Research Team Achieves First Image of Molecular Machinery that Copies DNA Stony Brook molecular biologist Huilin Li and colleagues at Brookhaven Lab and Rockefeller University reveal the true structure of a “replisome”
Professor Huilin Li (seated, back), examines protein structures with collaborators and study coauthors Zuanning Yuan (standing), and Jingchuan Sun. STONY BROOK, N.Y., November 2, 2015 — The molecular mechanisms behind DNA replication, an element essential to maintaining life, remain difficult for scientists to define or image. But now a team of researchers from Stony Brook University, the U.S. Department of Energy’s Brookhaven National Laboratory, and Rockefeller University, has taken a major step to better understand the “replisome” – a block of proteins that act as molecular machinery to duplicate DNA. Their findings are published in Nature Structural and Molecular Biology .
Until this research detailed in the paper titled “Study reveals the architecture of the molecular machine that copies DNA,” scientists have not been able to produce a real structural image of a replisome at any resolution for any organism. By better understanding the structure and mechanisms of the replisome, scientists will be better equipped to understand what happens when DNA is miscopied, which can lead to cancer, or understand more about how cells multiply and develop into many cell types.
By using powerful electron microscopy techniques, Huilin Li, PhD, a Professor in the Department of Biohemistry & Cell Biology at Stony Brook University and a scientist at Brookhaven Lab, and colleagues examined the shape of the replisome and piece by piece completed its structure. What they saw brings new insight to how the molecular machinery functions and changes the long-held textbook view of what the replisome should look like.
These illustrations show the old “textbook” view of the replisome, left, and the new view, right, revealed by electron micrograph images from the study. Prior to this research, scientists believed the two polymerases (green) were located at the bottom (or black end) of the helicase (tan), adding complementary DNA strands to spit DNA to produce copies side by side. The new images reveal that one polymerase is located at the front end of the helicase.
“This work is a continuation of our long-standing research using electron microscopy to understand the mechanism of DNA replication, an essential
function for every living cell,” said Professor Li. “These new images show the fully assembled and fully activated ‘helicase’ protein complex—which encircles and separates the two strands of the DNA double helix as it passes through a central pore in the structure—and how the helicase coordinates with the two ‘polymerase’ enzymes that duplicate each strand to copy the genome.”
Professor Li emphasized that the finding and their observations challenge the textbook idea of helicase leading the way in the front to unwind the duplex DNA.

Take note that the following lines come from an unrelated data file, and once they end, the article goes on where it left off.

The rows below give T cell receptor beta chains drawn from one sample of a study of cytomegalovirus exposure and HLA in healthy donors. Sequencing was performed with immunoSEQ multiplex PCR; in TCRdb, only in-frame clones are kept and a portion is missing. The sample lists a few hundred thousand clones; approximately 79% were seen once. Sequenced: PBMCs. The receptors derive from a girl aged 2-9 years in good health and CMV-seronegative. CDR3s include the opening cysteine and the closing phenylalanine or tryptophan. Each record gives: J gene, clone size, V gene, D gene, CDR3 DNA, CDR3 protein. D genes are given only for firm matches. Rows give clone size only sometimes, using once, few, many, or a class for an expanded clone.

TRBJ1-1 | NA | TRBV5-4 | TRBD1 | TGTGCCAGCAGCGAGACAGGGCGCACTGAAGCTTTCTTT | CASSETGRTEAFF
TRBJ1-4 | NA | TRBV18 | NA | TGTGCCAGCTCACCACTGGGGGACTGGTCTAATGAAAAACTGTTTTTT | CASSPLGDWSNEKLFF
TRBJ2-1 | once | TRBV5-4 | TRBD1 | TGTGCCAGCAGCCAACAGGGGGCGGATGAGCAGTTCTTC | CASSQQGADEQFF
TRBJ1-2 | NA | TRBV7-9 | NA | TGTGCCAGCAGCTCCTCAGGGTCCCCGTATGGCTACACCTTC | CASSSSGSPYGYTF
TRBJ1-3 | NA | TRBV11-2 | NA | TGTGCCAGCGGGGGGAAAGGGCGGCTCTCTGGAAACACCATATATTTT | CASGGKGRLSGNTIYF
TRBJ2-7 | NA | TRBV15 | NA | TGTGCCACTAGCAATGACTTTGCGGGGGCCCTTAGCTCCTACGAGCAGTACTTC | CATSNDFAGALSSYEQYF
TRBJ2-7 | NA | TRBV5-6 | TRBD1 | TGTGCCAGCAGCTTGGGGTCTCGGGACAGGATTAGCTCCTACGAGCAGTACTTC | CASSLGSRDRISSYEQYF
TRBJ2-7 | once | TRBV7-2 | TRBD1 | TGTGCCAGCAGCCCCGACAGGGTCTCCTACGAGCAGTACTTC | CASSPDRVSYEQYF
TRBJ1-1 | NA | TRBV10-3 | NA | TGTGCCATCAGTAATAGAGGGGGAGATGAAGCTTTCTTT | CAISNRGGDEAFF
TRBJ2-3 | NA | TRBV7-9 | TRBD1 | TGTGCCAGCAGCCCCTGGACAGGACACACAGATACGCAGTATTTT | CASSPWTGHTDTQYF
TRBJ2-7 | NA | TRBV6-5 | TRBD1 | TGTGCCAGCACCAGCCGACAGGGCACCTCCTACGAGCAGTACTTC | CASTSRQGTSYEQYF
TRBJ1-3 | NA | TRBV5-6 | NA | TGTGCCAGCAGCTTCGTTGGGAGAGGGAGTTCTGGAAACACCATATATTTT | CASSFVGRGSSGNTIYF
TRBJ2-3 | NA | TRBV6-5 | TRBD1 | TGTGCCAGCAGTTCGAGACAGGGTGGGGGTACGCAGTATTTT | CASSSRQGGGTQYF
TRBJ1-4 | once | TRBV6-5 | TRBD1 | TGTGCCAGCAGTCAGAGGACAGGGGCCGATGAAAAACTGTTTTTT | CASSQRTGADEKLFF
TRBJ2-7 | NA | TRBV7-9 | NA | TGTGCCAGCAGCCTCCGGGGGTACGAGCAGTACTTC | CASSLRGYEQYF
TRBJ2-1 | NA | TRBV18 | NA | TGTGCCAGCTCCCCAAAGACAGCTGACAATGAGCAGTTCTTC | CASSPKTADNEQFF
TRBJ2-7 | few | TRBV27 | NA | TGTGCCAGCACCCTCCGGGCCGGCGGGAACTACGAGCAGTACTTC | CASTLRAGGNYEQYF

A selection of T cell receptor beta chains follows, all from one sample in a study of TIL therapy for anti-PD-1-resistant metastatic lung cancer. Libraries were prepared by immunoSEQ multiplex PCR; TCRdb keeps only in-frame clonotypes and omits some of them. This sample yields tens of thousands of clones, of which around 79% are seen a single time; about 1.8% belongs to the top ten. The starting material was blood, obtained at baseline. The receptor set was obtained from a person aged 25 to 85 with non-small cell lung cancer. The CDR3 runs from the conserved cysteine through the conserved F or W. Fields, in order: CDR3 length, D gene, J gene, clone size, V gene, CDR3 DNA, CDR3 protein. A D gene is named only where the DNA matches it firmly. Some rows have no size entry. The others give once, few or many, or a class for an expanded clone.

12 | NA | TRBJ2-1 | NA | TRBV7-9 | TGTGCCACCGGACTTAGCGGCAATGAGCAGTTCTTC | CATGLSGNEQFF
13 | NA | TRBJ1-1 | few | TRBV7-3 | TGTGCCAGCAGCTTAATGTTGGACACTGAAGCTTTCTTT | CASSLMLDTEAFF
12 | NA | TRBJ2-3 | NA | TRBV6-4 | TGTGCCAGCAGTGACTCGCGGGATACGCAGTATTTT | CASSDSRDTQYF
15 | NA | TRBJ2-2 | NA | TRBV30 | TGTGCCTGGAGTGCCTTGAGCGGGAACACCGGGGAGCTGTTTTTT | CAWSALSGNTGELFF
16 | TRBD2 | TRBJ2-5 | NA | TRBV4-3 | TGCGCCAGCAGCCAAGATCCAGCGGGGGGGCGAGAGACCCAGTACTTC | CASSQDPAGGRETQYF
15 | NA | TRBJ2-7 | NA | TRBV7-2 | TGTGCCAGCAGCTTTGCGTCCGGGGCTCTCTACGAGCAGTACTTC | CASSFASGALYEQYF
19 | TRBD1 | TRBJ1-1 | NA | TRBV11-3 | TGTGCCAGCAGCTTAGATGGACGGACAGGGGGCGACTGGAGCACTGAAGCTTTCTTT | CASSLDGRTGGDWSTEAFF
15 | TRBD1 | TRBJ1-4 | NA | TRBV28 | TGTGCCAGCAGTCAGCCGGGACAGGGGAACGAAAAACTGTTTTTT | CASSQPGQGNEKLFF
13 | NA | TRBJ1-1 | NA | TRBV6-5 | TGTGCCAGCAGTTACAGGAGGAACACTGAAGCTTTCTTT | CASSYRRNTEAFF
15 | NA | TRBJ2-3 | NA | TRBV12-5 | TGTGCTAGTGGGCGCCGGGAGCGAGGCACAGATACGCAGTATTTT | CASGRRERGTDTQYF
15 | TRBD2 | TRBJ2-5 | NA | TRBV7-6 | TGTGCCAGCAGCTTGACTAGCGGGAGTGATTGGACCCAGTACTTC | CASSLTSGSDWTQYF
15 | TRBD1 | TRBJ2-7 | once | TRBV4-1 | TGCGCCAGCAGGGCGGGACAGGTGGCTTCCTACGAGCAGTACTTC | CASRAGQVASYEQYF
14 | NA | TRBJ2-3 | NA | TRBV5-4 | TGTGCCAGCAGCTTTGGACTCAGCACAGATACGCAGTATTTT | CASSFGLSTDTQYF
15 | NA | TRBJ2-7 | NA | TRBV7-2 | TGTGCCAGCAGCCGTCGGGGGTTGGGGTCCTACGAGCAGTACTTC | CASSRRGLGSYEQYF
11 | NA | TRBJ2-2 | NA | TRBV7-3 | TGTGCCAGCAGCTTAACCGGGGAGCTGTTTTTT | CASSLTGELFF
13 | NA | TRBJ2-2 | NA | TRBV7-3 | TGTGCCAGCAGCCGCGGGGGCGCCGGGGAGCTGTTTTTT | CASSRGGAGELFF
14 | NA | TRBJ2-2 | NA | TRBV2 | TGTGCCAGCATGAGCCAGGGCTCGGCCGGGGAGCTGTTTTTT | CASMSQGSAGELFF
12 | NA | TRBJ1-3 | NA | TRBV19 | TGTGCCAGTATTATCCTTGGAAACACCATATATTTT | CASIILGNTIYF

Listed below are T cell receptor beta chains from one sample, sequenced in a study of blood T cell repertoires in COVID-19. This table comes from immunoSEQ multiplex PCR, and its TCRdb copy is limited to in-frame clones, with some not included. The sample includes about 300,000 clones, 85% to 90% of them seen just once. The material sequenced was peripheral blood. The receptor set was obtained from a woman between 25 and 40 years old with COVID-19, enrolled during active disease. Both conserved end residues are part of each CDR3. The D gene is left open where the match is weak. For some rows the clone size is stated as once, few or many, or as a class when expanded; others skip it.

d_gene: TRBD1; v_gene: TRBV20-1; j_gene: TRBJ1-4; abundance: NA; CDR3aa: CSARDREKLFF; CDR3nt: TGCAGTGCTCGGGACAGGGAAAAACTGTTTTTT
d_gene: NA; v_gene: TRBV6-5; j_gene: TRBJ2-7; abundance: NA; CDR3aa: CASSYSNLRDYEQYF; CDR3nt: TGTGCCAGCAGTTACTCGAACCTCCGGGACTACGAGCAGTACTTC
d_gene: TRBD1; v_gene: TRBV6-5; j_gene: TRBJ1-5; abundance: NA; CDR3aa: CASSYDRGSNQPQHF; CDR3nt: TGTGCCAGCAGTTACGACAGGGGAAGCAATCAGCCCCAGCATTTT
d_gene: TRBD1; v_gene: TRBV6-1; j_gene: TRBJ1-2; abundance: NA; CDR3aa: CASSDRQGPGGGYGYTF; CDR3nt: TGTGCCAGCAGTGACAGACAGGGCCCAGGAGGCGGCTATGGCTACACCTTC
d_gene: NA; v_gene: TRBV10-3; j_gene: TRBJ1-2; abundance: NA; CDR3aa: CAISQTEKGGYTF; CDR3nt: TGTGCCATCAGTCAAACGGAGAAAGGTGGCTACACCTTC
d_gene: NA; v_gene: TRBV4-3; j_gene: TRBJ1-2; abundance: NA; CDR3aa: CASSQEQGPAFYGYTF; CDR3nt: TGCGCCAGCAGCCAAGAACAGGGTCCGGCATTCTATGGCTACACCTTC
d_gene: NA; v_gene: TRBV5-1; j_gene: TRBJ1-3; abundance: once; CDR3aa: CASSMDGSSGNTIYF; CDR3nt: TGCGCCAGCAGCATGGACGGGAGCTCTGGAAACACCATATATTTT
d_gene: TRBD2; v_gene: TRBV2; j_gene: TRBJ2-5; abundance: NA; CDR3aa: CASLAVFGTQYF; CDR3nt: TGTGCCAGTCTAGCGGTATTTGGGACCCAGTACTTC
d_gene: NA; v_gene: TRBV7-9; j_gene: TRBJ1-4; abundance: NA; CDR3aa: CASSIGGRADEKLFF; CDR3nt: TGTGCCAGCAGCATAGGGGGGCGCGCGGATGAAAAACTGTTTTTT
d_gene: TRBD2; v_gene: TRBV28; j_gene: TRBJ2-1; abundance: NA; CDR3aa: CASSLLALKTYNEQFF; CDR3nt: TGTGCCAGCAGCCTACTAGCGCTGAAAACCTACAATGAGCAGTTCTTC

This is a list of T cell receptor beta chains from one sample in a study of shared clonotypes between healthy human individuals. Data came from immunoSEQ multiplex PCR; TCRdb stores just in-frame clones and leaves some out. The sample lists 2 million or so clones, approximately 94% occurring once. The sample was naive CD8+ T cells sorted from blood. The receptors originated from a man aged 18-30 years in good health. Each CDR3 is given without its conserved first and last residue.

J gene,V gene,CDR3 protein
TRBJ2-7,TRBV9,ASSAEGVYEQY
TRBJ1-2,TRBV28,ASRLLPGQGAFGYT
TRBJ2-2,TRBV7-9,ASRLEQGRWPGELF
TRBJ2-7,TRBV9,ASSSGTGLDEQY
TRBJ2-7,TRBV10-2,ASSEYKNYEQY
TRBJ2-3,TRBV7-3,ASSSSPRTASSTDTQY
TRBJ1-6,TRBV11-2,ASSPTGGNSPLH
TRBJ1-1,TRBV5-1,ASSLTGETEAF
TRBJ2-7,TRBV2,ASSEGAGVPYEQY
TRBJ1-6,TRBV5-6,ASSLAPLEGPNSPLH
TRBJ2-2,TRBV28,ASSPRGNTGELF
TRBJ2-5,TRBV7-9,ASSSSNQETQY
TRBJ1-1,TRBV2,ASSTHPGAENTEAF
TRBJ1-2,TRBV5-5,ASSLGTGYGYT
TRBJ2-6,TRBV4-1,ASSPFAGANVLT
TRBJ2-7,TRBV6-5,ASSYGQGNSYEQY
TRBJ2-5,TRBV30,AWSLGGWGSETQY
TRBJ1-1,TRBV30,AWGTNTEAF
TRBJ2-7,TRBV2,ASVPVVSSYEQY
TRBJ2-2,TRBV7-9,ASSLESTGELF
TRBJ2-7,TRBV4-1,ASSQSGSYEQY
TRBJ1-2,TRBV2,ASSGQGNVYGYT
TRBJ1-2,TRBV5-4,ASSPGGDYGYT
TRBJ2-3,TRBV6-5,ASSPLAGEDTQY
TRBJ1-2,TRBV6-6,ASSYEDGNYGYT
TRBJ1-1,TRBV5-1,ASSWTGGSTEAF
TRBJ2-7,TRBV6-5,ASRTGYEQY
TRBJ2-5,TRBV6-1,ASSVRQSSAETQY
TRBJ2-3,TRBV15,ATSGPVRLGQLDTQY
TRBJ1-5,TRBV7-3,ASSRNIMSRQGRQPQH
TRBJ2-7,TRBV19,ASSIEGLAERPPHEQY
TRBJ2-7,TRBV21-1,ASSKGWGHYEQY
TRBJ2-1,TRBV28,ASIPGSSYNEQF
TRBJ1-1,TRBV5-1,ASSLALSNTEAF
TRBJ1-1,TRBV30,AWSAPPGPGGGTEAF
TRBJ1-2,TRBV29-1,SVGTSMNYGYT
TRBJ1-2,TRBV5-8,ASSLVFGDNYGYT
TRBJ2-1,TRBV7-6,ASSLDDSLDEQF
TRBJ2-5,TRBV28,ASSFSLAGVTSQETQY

“All the textbook drawings and descriptions of how a replisome should look and work are based on biochemical and genetic studies,” Li explained, likening the situation to the famous parable of the three blind men trying to describe an elephant, each looking at only one part. Those textbook drawings show the helicase moving along the DNA, separating the two strands of the double helix, with two polymerases located at the back where the DNA strand is split. In this configuration, the polymerases would add nucleotides (molecules containing the complementary A, T, G, and C bases of the genetic code) to the side-by-side split ends as they move out of the helicase to form two new complete double helix DNA strands.
To test these assumptions, Professor Li’s group turned to the technique they had previously used to study individual components of the helicase, electron microscopy (EM). Jingchuan Sun, an EM expert in Professor Li’s lab, was essential to the success of the work. He studied samples of replisomes from baker’s yeast cells—a model for all nucleus-containing cells—prepared and provided by Roxana Georgescu in Michael O’Donnell’s research group at Rockefeller University.
“DNA replication is one of the most fundamental processes of life, so it is every biochemist’s dream to see what a replisome looks like,” Sun said. “Our lab has expertise and a decade of experience using electron microscopy to study DNA replication, which has prepared us well to tackle the highly mobile therefore very challenging replisome structure. Working together with the O’Donnell lab, which has done beautiful functional studies on the yeast replisome, our two groups brought perfectly complementary expertise to this project,” he said.
The team’s first-ever images of an intact replisome revealed that only one of the polymerases is located at the back of the helicase. The other is onthe front side of the helicase, where the helicase first encounters the double-stranded helix. This means that while one of the two split DNA strands is acted on by the polymerase at the back end, the other has to thread itself back through or around the helicase to reach the front-side polymerase before having its new complementary strand assembled.
The scientists were so surprised by this finding that they asked another group at Rockefeller, led by Brian Chait, to perform additional structural studies using mass spectrometry. Yi Shi, a postdoctoral fellow in Chait’s group performed this work, which confirmed the electron-microscopy-based conclusion about the unexpected architecture of the replisome.
In terms of understanding what the implications of the true structure of the replisome are in molecular biology processes, the paper concludes, “Clearly, further studies will be required to understand the functional implications of the unexpected replisome architecture reported here.
This research was funded by the National Institutes of Health and by the Howard Hughes Medical Institute.